The 2018 Maserati GranTurismo Convertible Sport is equipped with a lovely and finely crafted power-folding soft top. But to drive with the top up would be a sacrilege. The GranTurismo Convertible is at its elegant, expressive best with you and its cockpit fully exposed to the open air—the better to savor the sun in your face, the sensual sheetmetal all around you, and, most of all, the sensational, ever-present scream of its glorious, naturally aspirated V-8.
The GT is as old-school as they come these days. The model—the top in Maserati’s range—has been around since early 2007. That’s before the arrival of the very first iPhone, for those of you who measure time in terms of smartphone upgrades. Since then, updates to the Maser have been mostly cosmetic and mostly minor. You know you’re stepping back in time when, to start a $165,000 automobile, you actually have to twist a key in the ignition. Does the GranTurismo care? No it does not. And, frankly, neither will you once you drive it.
Forget Chrysler/Jeep controls and switches—here you’ll find almost none of the bits that do double-duty in modern Levantes and Ghiblis (the only concession to modernity is the Chrysler-sourced 8.4-inch color touchscreen, and it works beautifully). The GT is a Maserati crafted the way Maseratis used to be made. Built on a truncated version of the platform that underpinned the previous-gen Quattroporte (a car I adored, by the way), the two-door, four-seat GT radiates luxury and craftsmanship, from the rich leather hides that drape the interior to the alluring curves of its bodywork. The GT even smells expensive, as if you’d just walked into, say, a Louis Vuitton boutique. Just from the shapes and the feel and the aromas around you, before you’ve even started the engine you know you’re going to be pampered.
For all of its dressiness, though, the literal heart and soul of the GT is the 32-valve V-8 up front. Again, we’re talking “timeless” here: the 4.7-liter unit is based on the mill that powered the Ferrari 360 Modena (if you can remember back that far). It’s good for 454 horsepower at a sizzling 7,000 rpm and—just to make sure you don’t think it too progressive—comes only with a six-speed automatic transmission. There’s a Sport mode available at the push of a button, which quickens throttle response and opens the exhaust baffles to add even more sonic drama to your driving experience. Quick-acting shift paddles made manual gearchanges my default driving mode.
I spent the better part of a day flinging the GT around the twisting hills of Malibu and the car was never anything short of sensational. For a rig checking in at more than 4,300 pounds, the GranTurismo is incredibly deft on its feet. It sticks powerfully through turns, steering feel is smooth and progressive (it is not, I should add, electrically boosted), and the brakes are potent and never fail to step up. The old structure is even reasonably stiff, which is saying something given its age and the lack of hard-roof bracing. But those words don’t convey what the GranTurismo feels like when you’re spurring it along hard. Because to experience this Maserati fully, you have to hear it.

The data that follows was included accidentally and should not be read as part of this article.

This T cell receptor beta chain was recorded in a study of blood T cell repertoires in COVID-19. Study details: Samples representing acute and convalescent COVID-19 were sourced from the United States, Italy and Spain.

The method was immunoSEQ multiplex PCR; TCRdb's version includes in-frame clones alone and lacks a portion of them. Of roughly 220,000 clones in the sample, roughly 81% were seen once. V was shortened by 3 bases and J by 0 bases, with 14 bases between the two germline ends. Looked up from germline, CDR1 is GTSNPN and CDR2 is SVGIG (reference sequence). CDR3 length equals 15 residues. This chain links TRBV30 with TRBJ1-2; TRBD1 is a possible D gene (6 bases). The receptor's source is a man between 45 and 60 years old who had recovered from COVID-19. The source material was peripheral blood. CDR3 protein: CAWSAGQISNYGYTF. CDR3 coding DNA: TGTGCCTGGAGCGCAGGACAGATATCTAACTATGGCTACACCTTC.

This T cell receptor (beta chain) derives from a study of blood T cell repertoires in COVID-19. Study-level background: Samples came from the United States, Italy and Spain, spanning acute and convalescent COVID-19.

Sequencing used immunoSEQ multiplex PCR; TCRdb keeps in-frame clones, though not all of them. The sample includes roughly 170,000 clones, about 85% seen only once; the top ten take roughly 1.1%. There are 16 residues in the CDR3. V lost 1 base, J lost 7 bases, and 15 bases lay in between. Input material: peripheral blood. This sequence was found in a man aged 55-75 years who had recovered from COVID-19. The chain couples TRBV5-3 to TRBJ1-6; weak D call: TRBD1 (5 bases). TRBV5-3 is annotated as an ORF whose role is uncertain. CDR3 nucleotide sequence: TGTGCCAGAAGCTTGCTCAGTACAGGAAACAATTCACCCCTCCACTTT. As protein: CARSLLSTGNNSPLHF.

The V-8, unmuted by turbos, simply howls with passion and power. No, the GranTurismo isn’t ultra-quick—Maserati claims a 0-to-60-mph time of 4.9 seconds, only “okay” for a modern sports GT—but you won’t notice. That’s because this car is thrilling in a way that far faster, far more modern sporting automobiles simply aren’t. There is nothing “sterile” about the GT’s feel or its manners. Its analog essence comes through unfiltered and unapologetic. You are not disconnected from the road by digital processing; the GT is mechanized and immediate and the better for it. The GranTurismo doesn’t just transport you, it transports you. Thirty minutes listening to this car’s magical motor, feeling its surge, could banish the cobwebs from the worst of bad days.
My test car carried about $15K worth of options, almost all of them cosmetic upgrades (oodles of carbon fiber in the cockpit, trident-stitched head restraints, titanium-colored brake calipers, 20-inch titanium alloys). And that’s on top of a base price above $150,000. So, yes, on a purely rational level, the GranTurismo Convertible is difficult to justify. You could buy a considerably quicker, considerably more technology-packed ride for a lot less money. Yes, the GT has two rear seats but in other vehicles adults can actually sit in them. And, yes, you’d undoubtedly get better fuel economy in another vehicle, too.
Before you take the purely sensible route, though, drive this infinitely charismatic Maserati once. Then tell me being rational is worth a damn.
2018 Maserati GranTurismo Convertible Sport Specifications
|PRICE||$150,380/$164,872 (base/as tested)|
|ENGINE||4.7L DOHC 32-valve V-8/454 hp @ 7,000 rpm, 384 lb-ft @ 4,750 rpm|
|LAYOUT||2-door, 4-passenger, front-engine, RWD convertible|
|EPA MILEAGE||13/20 mpg (city/hwy)|
|L x W x H||193.3 x 74.5 x 53.3 in|
|0-60 MPH||4.9 sec|
|TOP SPEED||177 mph|